P751Cardiovascular sclerocalcifications- a potential marker of coexisting coronary disease in a low to intermediate risk albanian population


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Abstract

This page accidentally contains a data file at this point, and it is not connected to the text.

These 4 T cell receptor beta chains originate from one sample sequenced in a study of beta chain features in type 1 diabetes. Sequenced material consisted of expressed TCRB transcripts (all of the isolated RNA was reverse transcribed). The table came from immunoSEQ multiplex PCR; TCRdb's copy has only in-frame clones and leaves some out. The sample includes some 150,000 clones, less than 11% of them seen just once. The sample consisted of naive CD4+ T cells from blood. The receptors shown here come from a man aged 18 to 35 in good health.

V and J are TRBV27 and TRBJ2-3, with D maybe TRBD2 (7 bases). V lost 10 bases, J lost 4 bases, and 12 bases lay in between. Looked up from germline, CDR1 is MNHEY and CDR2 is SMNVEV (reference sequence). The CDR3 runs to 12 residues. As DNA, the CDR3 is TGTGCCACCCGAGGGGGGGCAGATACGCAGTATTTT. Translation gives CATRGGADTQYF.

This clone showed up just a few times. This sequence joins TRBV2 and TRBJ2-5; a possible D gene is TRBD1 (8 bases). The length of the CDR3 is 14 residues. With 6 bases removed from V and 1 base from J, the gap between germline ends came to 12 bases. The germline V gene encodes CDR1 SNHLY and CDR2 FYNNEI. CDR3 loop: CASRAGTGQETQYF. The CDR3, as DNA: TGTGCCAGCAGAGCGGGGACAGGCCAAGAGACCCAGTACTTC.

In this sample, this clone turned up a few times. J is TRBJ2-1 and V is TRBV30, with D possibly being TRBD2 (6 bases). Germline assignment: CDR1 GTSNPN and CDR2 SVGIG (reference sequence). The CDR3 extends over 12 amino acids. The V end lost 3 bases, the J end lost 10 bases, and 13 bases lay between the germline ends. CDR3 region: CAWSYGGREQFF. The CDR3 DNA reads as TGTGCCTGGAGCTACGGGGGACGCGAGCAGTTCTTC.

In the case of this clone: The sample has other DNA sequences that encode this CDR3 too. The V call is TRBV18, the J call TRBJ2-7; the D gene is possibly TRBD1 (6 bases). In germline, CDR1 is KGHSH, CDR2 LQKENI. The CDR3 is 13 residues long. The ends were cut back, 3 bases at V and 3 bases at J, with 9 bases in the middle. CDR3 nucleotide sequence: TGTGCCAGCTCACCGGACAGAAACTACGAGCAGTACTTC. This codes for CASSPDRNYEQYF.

Aortic valve sclerocalcification (AVSC) and mitral annulus calcification (MAC) is common with aging and have been considered as a manifestation of generalized atherosclerosis in elderly population. However, the significance of these calcifications in younger populations has not been previously determined. AVSC and MAC can be easily detected by transthoracic echocardiography (TTE).Recently, Coronary CT angiography (CTA) has become widely available in detecting early coronary atherosclerosis disease (CAD).Methods: In a prospective, cohort study, we identified patients who all underwent both CCTA and TTE for various clinical indications. We utilized abnormal CTA as a surrogate for angiographically CAD. All known risk factors for atherosclerosis were also investigated.Results: The mean age of our study population included 155 patients was 57+-11.28 years. These patients were divided in two groups: 91(58.7%) in the AVSC group and 64(41.3%) in the control group. The two groups had similar clinical risk factors.Of the 91 patients with AVSC, 69(75,8%) were found to have CAD compared with 12 of the 64 patients (19%) without (p<0,001). So, the AVSC group had a higher prevalence of positive CT for the presence of CAD and a higher incidence rate of multivessel disease than the control group. MAC also was found to be significantly more prevalent in the AVSC group than in the control group (92.6 vs 7.4%) with p<0.001.When the cohort was divided by the presence of atherosclerosis, we found that 81patients had CAD and 74 had normal coronary arteries (75.8 vs 24.2%). Of the 81 patients with CAD, 69 had AVSC compared with 22 in the non- CAD group (p<0.001).Hypertension and MAC were found significantly more prevalent in the CAD group than in non-CAD group, respectively (61vs39%, with p=0.006 and 70.4 vs 29.6, with p=0,042).Logistic regression analysis showed that AVSC was strongly and significantly associated with CAD after adjusting for all coronary risk factors, except age (OR = 6,637; 95% CI 2,5-7,464, p<0.001). Multivariate analysis identified only AVSC and age as independent predictors of coronary atherosclerosis. The sensitivity, specificity, positive and negative predictive values for AVSC in diagnosing CAD were 85.1%, 69.8%, 75.8% and 81%, respectively.Conclusion: Our study demonstrates that aortic valve sclerocalcification and coronary atherosclerosis are significantly associated with each other even in a low - intermediate risk population (EURO SCORE 5-10%), otherwise their presences in TTE may help in predicting early CAD and should be added to conventional risk factors.

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